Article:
FEBT Spring Exploration 2001
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Further downstream, the Rocky Ridge Siding
splits from the EBT main.
In the Mount Union Yard, the tie inserter of
a contractor awaits some repairs before continuing its rebuild of the EBT Track.
Looking north toward the machine, the work it has already done on the
Engine House spur is apparent.
On the lead track to the Coal Ramp, the
truckless body of one of the hoppers purchased
by the Pine Creek Railroad in NJ sets on the boney.
Shortened ties and rail have been laid in the filled
Narrow Gauge Scale pit to connect the two sections of the Mount Union Connecting's
passing siding. Along the main, ties have been set out for the tie inserter to
place in the main.
In the southern portion of the yard, this hopper also had it's trucks and brake gear
removed for use on the Pine Creek Railroad.
This is the southernmost switch of the three MTC is rebuilding. It is a few hundred
feet short of the south end of the yard.
This is a longer exposure of the interior of the building revealing some of its
A separate contractor has his equipment on the old PRR spur and was working on
that section of track.
At the far north end of the yard are the EBT's two air dump cars, used to haul
boney away from the Coal Processing Plant.
This one, lucky number 13, rests on standard gauge trucks.
Far up in the Alleghenies, the EBT pierces two ridgelines. This second tunnel
passes through Wrays Hill.
And now for the tunnel itself, 45 years proved to be too much for the tunnel
doors at Sideling Hill. Sometime over the
previous winter the mechanisms came tumbling down. Note that this portal is
hexagonal rather than arched like the one at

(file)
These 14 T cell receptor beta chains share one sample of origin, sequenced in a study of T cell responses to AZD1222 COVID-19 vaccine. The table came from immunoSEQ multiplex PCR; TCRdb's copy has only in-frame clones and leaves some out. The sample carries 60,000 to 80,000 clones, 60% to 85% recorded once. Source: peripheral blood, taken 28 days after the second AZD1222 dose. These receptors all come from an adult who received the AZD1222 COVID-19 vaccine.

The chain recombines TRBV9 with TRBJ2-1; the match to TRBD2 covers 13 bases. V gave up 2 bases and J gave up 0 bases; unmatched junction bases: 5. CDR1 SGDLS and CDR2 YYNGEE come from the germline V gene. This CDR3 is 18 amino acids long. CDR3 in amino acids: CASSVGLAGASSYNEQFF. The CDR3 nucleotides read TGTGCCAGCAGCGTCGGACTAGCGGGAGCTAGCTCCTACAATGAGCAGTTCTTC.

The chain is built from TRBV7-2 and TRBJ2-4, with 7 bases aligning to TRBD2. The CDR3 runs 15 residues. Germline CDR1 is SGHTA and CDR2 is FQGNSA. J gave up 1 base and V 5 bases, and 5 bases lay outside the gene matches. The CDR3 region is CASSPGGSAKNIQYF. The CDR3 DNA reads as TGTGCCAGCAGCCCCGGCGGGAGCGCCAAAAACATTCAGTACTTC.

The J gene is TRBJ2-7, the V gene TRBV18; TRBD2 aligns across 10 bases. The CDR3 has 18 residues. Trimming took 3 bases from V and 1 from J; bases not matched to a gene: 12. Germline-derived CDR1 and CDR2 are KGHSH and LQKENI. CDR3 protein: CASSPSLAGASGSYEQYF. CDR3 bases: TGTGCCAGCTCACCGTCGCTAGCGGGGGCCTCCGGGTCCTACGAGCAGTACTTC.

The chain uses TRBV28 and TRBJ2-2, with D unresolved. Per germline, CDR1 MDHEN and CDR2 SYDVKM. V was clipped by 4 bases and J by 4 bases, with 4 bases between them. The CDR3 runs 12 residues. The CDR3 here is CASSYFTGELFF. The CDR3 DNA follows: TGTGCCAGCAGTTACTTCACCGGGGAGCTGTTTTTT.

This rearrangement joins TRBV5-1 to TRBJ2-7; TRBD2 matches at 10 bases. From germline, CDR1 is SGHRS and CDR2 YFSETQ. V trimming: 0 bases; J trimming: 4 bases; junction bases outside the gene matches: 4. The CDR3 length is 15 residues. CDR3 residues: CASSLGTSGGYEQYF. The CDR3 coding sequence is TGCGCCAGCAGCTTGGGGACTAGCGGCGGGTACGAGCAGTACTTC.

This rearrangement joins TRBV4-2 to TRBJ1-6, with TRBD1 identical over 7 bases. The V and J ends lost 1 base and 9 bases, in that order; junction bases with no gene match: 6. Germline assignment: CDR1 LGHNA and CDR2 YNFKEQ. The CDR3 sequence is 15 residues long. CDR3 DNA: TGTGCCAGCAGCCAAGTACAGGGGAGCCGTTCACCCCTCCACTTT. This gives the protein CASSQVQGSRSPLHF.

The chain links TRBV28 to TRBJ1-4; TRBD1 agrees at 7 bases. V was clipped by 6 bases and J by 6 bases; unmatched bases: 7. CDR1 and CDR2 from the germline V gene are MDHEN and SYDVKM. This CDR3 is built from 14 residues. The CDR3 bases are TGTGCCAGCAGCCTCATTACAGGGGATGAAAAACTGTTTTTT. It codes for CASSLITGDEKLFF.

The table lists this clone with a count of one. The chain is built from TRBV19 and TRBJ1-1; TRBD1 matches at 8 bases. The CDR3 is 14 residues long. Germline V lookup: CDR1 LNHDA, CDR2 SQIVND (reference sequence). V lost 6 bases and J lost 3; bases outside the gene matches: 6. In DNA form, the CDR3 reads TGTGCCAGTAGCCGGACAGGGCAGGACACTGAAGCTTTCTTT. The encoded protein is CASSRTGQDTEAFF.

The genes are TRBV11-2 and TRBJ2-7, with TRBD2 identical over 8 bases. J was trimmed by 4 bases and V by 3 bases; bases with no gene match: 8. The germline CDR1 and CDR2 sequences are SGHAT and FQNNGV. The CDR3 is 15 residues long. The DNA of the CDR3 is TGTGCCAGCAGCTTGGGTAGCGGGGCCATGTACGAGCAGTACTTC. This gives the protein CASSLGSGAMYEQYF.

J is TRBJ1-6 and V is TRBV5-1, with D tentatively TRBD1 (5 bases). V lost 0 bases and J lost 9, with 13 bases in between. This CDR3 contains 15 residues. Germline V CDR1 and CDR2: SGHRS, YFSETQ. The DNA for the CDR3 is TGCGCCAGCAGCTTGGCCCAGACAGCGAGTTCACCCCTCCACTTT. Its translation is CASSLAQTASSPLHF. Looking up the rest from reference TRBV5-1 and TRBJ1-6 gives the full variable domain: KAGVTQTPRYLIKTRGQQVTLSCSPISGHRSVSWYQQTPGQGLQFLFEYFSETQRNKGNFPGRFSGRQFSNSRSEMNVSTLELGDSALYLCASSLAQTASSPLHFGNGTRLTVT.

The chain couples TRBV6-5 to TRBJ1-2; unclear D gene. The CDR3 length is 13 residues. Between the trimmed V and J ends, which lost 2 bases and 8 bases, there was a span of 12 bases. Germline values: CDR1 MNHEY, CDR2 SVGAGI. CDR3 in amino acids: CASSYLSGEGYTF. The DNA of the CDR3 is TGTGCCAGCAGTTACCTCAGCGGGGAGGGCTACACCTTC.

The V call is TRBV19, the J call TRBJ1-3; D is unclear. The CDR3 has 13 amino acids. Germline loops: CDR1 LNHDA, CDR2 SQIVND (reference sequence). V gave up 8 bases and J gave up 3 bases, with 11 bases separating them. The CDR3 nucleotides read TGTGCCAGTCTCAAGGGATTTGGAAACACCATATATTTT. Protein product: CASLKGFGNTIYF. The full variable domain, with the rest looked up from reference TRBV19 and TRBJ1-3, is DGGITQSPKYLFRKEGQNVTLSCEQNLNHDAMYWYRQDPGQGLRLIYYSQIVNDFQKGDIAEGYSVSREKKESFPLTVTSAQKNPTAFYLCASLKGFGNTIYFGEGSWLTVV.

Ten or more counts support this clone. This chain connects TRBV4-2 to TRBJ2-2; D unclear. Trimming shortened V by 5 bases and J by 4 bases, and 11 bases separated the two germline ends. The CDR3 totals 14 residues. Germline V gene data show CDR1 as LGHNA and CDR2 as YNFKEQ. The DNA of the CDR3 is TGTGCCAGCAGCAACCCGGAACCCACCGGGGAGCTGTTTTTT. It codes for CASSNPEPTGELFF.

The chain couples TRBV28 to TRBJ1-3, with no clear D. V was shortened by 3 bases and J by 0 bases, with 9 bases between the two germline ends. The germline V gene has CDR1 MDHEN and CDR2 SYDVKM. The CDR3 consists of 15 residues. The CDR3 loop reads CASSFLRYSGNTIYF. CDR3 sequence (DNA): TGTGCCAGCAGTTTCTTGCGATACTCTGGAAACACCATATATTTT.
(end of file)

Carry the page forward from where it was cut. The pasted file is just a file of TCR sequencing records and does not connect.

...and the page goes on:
Early birds file toward the next site on the tour.
After a short hike, the crew arrived at the skewed
Clearing by the MTC had made the long line of hoppers apparent from the
open areas of the yard. There are currently 125 EBT hoppers in the yard.
Behind the tie inserter about every third tie has been replaced.
The narrow gauge rail looks to have a few gauge
issues, but nothing an enterprising train crew can't overcome (Everyone lean
right! Further right!).
The furthest car north on the EBT is the dozen car, #12. A tall air dump car,
it was likely originally a standard gauge car though it now rides on narrow gauge
Beside the Engine House are the piers remaining
from the Local Coal Delivery Trestle.
Long time visitors to the EBT, these standard gauge army boxcars were brought in
by Kovalchick Salvage not long after they purchased the EBT. Now trapped by the
FRA ban on interchanging cars with cast iron wheels, they remain in the yard.
At the east side of the yard, Mount Union
Refractories (later NARCo) built a silica brick
plant in 1911 and the EBT was more than happy to sell them Broad Top coal.
This is where the coal was dumped from EBT hoppers into the plant facilities
below. The timber lined pocket for the dump has slowly caved in over the years.
South of the yard at the 522 grade crossing,
MTC has been at work clearing the side of the rail so that the tie inserter
can do its work.
Closer to the crossing now, trenching continues. This is where the EBT track
veered away from 522 before the construction of the bypass.
At Blacklog, just inside the 522
crossing of the old Shade Gap Branch, the
location for the end of
Railways to Yesterday's Line Extension
and their planned pocket track has been cleared and graded.
With the hulk of Blacklog Mountain looming to the right and a nearby drop to Blacklog
creek to the left, the grade slips through the middle course.
At its narrowest the mountain tries to swallow the grade or force it into the water.
This is the most beautiful portion of the new (and old) line.